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Lincolnshire County council to charge £150 for each light turned back on

Residents across Lincolnshire face a £150 charge from the county council for each light they wish to see back on.

South Kesteven District Council has kept on its street lights, but Lincolnshire County Council turns off many of its lights overnight to save money. However, many residents believe this places them in danger, leading them to campaign for the county to switch its lights back on.

Earlier this year, the county council said it would switch lights back on if communities are willing to pay the cost of restoring such services.

Lincolnshire County Council (17559783)
Lincolnshire County Council (17559783)

The Elsea Park Community Trust, which runs the large Elsea Park housing development in Bourne, has asked its residents if they are willing to pay.

The trust has discovered that whether or not the lights are traditional lights being converted to LED lights; or existing newer LED lights, a £150 fee would still apply.

It said in its newsletter that such a fee would cost the trust £7,500 to switch on lights in Elsea Park’s Phase 1 and another £1,800 to keep the lights on near the Linear Park cycleway.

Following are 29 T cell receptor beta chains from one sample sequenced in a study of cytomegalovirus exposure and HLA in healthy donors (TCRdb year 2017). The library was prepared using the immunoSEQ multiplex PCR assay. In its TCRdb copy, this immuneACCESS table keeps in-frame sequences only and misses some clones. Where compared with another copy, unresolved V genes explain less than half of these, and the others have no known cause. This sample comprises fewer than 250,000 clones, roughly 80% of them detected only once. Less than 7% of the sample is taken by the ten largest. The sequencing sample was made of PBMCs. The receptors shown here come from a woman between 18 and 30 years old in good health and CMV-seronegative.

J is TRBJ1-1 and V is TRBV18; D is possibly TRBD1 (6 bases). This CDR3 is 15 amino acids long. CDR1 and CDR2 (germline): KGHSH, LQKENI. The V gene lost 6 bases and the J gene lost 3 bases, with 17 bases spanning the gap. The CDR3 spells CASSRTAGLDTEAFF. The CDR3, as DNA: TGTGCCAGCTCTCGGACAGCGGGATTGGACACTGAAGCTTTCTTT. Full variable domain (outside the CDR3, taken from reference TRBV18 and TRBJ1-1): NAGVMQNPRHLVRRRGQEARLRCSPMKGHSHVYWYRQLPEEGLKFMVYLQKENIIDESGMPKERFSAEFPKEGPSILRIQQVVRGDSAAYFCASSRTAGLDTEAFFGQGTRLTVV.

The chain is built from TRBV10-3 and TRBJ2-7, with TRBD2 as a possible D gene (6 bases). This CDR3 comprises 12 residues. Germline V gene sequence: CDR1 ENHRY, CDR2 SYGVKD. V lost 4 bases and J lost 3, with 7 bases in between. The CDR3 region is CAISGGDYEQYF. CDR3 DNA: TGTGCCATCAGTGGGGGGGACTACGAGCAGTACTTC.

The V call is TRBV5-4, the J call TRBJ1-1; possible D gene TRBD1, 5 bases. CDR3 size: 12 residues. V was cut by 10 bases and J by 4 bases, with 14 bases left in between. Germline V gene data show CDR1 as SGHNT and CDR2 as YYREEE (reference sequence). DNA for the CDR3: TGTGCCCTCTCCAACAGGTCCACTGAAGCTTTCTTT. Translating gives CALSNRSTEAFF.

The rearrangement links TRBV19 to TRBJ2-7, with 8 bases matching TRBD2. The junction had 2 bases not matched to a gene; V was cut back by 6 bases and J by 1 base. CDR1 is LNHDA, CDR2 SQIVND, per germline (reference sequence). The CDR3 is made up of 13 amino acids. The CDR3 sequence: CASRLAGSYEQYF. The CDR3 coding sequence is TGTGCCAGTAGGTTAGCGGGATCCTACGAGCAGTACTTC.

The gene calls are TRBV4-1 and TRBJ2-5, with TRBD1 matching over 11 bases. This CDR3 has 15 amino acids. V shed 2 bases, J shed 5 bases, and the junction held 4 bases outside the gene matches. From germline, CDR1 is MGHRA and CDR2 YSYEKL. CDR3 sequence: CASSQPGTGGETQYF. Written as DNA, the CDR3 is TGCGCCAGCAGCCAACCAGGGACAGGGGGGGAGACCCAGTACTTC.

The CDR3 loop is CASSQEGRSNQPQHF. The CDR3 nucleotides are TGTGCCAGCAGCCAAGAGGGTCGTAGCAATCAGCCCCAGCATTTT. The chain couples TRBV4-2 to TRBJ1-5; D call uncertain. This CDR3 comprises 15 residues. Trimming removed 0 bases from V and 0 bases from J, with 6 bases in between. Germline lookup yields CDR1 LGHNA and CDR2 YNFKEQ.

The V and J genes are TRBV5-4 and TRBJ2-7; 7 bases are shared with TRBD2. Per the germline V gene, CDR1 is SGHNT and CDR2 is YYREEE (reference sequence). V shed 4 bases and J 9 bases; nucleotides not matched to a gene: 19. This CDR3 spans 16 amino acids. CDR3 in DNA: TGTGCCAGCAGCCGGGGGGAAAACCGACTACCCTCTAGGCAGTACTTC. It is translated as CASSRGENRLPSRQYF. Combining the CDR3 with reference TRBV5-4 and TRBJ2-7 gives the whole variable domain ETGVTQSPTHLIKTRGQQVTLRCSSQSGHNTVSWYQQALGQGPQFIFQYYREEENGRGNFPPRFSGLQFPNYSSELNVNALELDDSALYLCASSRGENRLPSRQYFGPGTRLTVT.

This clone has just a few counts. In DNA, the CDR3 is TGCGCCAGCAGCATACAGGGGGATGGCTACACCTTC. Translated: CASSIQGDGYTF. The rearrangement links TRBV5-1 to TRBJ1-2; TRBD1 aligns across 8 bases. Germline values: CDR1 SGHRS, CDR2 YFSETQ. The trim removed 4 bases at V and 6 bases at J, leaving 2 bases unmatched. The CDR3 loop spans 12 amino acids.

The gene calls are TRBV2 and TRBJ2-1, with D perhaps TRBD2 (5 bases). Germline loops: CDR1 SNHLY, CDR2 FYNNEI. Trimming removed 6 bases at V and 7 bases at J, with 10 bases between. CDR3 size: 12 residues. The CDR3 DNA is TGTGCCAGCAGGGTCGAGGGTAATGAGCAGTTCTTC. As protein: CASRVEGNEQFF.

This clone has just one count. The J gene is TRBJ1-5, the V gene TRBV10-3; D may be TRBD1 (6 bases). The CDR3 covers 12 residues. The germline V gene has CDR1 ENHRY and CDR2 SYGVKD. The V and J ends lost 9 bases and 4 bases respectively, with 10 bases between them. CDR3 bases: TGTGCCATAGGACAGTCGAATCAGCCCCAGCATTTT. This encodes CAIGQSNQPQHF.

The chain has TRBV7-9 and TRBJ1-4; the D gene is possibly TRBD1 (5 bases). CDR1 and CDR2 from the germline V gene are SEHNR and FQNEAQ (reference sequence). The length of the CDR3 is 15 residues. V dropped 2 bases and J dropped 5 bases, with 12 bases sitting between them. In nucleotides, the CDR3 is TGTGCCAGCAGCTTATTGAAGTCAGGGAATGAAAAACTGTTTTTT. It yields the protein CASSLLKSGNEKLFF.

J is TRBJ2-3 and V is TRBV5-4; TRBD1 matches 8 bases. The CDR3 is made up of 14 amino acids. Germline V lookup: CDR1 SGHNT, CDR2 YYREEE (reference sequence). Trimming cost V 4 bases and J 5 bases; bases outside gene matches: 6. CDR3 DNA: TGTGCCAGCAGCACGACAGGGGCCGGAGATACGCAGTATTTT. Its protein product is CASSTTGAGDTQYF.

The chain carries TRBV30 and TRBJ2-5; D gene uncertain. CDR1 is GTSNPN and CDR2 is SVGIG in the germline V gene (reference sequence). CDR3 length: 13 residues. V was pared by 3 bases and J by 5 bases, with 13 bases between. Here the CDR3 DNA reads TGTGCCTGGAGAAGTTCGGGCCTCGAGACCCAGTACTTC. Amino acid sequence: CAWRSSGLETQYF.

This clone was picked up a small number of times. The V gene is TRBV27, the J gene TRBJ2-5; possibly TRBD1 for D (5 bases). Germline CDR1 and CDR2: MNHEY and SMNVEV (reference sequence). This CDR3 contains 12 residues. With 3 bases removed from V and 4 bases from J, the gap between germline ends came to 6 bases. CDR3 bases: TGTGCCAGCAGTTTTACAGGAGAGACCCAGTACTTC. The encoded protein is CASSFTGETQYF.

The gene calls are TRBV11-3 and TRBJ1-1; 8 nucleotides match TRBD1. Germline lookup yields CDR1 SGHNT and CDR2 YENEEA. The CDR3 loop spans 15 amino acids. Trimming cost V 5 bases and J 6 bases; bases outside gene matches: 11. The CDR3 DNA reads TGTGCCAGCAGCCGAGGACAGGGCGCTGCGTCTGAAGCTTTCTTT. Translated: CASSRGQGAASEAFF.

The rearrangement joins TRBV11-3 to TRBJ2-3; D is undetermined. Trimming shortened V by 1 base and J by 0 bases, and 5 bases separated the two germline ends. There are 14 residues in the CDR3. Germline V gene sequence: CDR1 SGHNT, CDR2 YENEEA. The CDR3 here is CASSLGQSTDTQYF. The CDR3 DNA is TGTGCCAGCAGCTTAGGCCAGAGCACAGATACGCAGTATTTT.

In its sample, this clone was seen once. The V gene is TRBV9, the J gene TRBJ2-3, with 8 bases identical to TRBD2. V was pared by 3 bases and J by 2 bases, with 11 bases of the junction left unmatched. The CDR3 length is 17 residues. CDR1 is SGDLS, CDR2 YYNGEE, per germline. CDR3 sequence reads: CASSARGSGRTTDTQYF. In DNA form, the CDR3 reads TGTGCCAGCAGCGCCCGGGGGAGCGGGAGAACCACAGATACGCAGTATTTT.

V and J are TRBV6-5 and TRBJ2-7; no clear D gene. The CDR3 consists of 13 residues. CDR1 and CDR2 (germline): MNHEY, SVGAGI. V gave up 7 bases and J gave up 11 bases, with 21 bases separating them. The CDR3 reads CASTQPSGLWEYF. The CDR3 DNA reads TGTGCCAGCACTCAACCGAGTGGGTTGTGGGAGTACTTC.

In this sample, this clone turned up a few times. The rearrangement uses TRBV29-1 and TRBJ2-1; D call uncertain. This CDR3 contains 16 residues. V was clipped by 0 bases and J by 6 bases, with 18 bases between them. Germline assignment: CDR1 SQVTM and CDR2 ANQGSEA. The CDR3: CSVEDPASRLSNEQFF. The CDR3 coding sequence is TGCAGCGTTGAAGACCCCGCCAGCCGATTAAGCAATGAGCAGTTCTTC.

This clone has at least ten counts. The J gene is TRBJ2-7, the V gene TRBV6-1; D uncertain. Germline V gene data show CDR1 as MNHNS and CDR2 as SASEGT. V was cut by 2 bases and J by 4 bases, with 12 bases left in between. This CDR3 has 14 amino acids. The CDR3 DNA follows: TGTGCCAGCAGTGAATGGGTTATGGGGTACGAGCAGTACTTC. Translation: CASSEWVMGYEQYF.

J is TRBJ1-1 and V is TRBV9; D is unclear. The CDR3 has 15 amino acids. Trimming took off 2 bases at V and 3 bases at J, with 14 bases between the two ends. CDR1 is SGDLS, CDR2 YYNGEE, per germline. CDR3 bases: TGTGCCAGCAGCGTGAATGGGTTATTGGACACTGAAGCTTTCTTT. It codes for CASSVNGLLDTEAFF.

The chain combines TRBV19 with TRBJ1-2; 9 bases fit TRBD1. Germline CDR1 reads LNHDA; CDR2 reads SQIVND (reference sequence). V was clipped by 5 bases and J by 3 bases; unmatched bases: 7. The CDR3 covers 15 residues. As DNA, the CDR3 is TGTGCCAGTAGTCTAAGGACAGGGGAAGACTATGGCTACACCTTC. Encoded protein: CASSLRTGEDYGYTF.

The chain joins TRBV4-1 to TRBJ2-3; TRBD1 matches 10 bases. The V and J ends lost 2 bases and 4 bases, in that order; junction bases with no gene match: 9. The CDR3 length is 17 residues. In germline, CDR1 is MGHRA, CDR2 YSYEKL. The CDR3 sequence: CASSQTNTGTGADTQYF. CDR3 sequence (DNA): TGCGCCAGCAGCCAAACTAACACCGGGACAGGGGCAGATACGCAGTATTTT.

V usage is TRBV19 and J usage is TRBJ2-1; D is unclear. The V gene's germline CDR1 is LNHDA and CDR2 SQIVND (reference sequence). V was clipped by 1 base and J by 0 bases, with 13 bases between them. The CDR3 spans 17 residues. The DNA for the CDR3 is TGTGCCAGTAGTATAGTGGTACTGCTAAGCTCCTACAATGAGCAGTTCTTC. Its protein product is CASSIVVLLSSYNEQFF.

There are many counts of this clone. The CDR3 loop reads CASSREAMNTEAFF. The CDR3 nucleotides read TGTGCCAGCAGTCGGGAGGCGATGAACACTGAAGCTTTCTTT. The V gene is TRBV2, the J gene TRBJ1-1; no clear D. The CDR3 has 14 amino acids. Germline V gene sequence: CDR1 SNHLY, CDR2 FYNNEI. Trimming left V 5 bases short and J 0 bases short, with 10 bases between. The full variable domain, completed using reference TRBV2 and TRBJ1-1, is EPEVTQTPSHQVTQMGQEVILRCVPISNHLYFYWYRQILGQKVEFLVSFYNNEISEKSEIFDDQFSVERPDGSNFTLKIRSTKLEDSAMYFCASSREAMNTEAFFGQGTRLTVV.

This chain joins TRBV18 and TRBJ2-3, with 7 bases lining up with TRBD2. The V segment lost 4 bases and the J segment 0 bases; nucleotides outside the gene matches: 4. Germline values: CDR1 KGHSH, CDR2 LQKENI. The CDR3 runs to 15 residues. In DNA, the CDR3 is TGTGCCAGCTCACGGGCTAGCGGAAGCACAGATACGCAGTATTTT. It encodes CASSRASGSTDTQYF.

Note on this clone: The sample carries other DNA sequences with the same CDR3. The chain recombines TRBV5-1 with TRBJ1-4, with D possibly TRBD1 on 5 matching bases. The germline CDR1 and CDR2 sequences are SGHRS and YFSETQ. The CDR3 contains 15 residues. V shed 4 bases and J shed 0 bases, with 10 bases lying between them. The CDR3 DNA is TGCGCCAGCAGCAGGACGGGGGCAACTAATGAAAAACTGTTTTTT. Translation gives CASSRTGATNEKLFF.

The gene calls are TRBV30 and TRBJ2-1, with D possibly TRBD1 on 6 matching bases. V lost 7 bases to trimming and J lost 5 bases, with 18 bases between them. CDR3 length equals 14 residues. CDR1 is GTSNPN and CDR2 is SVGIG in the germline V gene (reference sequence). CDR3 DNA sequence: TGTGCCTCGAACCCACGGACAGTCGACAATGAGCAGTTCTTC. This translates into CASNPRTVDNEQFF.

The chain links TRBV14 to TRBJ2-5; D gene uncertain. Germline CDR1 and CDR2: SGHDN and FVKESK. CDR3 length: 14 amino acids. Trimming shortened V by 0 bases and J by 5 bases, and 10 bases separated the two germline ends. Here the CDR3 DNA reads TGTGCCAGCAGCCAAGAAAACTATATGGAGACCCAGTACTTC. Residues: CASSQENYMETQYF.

The trust is now asking residents whether they want to pay this amount, leading some to wonder how the council can justify the difference in the charge, especially if newer housing schemes already have LED lights, where conversion might involve less work.

However, John Monk, the county council’s head of design services, says if a street already has an existing LED lightbulb, the £150 charge covers the extra energy costs for the extra hours it’s left on.

Such lightbulbs also need a new ‘photocell’ to ensure the light goes on and off at the right time.

If the streetlight does not have an LED lightbulb, there is the extra cost of new equipment. But such lightbulbs are cheaper to run longer term.

Mr Monk further explained that an LED lamp costs around £125 and a new photocell £25. With the difference in energy costs being minimal, the council believes the £150 charge is fair.

“Obviously, energy prices will vary over the years so it’s impossible to say exactly how much this extra energy will cost over the coming decades. However, the charge asked will cover it for a number of years.”

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